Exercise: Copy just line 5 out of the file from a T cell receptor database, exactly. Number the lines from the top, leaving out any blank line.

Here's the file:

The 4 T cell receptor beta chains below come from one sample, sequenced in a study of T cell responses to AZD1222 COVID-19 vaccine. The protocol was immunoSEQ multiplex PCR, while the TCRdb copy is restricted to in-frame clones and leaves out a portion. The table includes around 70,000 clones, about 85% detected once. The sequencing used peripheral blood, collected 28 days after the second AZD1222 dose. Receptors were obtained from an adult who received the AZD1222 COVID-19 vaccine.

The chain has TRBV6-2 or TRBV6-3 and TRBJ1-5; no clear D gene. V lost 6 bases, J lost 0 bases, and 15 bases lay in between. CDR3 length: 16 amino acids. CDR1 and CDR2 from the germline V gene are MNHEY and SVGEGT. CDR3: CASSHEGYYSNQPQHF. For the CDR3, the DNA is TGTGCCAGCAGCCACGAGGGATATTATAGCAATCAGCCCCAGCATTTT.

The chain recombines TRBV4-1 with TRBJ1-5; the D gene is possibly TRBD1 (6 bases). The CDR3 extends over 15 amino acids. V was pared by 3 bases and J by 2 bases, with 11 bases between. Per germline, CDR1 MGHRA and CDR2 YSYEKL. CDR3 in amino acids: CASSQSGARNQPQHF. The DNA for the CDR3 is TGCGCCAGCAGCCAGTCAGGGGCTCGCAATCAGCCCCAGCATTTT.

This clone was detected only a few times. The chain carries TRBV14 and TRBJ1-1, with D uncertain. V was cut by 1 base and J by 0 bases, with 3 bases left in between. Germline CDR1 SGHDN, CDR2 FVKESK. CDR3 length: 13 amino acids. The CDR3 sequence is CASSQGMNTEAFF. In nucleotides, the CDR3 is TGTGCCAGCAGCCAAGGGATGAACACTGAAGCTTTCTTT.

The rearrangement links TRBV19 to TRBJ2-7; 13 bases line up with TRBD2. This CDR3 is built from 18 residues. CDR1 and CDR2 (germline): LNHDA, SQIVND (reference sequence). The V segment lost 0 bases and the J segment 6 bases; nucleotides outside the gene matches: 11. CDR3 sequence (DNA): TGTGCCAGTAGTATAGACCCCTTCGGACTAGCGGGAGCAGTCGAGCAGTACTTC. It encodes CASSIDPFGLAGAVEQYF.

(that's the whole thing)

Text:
The rearrangement links TRBV19 to TRBJ2-7; 13 bases line up with TRBD2. This CDR3 is built from 18 residues. CDR1 and CDR2 (germline): LNHDA, SQIVND (reference sequence). The V segment lost 0 bases and the J segment 6 bases; nucleotides outside the gene matches: 11. CDR3 sequence (DNA): TGTGCCAGTAGTATAGACCCCTTCGGACTAGCGGGAGCAGTCGAGCAGTACTTC. It encodes CASSIDPFGLAGAVEQYF.